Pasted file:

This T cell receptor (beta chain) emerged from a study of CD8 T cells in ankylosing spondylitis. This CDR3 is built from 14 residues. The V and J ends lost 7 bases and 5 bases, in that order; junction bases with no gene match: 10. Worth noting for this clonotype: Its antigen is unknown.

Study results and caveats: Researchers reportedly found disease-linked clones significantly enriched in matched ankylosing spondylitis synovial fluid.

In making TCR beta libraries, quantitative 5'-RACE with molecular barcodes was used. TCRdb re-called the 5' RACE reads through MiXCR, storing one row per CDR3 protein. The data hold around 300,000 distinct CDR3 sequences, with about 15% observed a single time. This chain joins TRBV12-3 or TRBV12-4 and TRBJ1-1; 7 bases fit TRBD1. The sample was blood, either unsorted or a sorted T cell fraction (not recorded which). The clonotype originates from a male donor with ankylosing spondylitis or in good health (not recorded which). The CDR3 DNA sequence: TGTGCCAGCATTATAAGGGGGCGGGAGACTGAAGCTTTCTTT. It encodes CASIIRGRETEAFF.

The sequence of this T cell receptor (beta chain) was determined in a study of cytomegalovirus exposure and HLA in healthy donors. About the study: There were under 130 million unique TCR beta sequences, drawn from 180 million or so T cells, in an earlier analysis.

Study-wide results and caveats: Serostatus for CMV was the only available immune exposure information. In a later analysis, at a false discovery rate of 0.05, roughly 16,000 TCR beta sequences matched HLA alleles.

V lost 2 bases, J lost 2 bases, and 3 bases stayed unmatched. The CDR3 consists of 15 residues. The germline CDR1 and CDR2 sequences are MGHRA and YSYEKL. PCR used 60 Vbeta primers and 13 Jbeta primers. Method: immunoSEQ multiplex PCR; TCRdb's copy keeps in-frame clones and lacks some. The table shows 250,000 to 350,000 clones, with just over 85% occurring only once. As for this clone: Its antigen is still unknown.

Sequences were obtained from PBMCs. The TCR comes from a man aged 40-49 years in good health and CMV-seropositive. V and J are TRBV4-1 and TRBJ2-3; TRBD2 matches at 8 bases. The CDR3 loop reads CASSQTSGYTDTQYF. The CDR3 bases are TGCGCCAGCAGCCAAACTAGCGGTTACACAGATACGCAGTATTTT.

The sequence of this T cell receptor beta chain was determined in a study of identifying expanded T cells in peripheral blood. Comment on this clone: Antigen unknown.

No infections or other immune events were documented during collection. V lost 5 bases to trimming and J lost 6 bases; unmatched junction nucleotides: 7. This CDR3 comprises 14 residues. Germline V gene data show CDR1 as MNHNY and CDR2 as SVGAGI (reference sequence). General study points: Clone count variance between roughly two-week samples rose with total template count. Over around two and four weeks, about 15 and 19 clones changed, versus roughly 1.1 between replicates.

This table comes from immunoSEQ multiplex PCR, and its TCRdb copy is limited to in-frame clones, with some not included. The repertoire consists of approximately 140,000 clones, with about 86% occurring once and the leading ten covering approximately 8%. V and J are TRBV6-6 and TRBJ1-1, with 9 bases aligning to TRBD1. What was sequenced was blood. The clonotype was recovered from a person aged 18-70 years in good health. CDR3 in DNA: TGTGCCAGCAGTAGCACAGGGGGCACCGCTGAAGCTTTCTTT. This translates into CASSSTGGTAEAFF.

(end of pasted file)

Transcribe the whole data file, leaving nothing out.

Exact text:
This T cell receptor (beta chain) emerged from a study of CD8 T cells in ankylosing spondylitis. This CDR3 is built from 14 residues. The V and J ends lost 7 bases and 5 bases, in that order; junction bases with no gene match: 10. Worth noting for this clonotype: Its antigen is unknown.

Study results and caveats: Researchers reportedly found disease-linked clones significantly enriched in matched ankylosing spondylitis synovial fluid.

In making TCR beta libraries, quantitative 5'-RACE with molecular barcodes was used. TCRdb re-called the 5' RACE reads through MiXCR, storing one row per CDR3 protein. The data hold around 300,000 distinct CDR3 sequences, with about 15% observed a single time. This chain joins TRBV12-3 or TRBV12-4 and TRBJ1-1; 7 bases fit TRBD1. The sample was blood, either unsorted or a sorted T cell fraction (not recorded which). The clonotype originates from a male donor with ankylosing spondylitis or in good health (not recorded which). The CDR3 DNA sequence: TGTGCCAGCATTATAAGGGGGCGGGAGACTGAAGCTTTCTTT. It encodes CASIIRGRETEAFF.

The sequence of this T cell receptor (beta chain) was determined in a study of cytomegalovirus exposure and HLA in healthy donors. About the study: There were under 130 million unique TCR beta sequences, drawn from 180 million or so T cells, in an earlier analysis.

Study-wide results and caveats: Serostatus for CMV was the only available immune exposure information. In a later analysis, at a false discovery rate of 0.05, roughly 16,000 TCR beta sequences matched HLA alleles.

V lost 2 bases, J lost 2 bases, and 3 bases stayed unmatched. The CDR3 consists of 15 residues. The germline CDR1 and CDR2 sequences are MGHRA and YSYEKL. PCR used 60 Vbeta primers and 13 Jbeta primers. Method: immunoSEQ multiplex PCR; TCRdb's copy keeps in-frame clones and lacks some. The table shows 250,000 to 350,000 clones, with just over 85% occurring only once. As for this clone: Its antigen is still unknown.

Sequences were obtained from PBMCs. The TCR comes from a man aged 40-49 years in good health and CMV-seropositive. V and J are TRBV4-1 and TRBJ2-3; TRBD2 matches at 8 bases. The CDR3 loop reads CASSQTSGYTDTQYF. The CDR3 bases are TGCGCCAGCAGCCAAACTAGCGGTTACACAGATACGCAGTATTTT.

The sequence of this T cell receptor beta chain was determined in a study of identifying expanded T cells in peripheral blood. Comment on this clone: Antigen unknown.

No infections or other immune events were documented during collection. V lost 5 bases to trimming and J lost 6 bases; unmatched junction nucleotides: 7. This CDR3 comprises 14 residues. Germline V gene data show CDR1 as MNHNY and CDR2 as SVGAGI (reference sequence). General study points: Clone count variance between roughly two-week samples rose with total template count. Over around two and four weeks, about 15 and 19 clones changed, versus roughly 1.1 between replicates.

This table comes from immunoSEQ multiplex PCR, and its TCRdb copy is limited to in-frame clones, with some not included. The repertoire consists of approximately 140,000 clones, with about 86% occurring once and the leading ten covering approximately 8%. V and J are TRBV6-6 and TRBJ1-1, with 9 bases aligning to TRBD1. What was sequenced was blood. The clonotype was recovered from a person aged 18-70 years in good health. CDR3 in DNA: TGTGCCAGCAGTAGCACAGGGGGCACCGCTGAAGCTTTCTTT. This translates into CASSSTGGTAEAFF.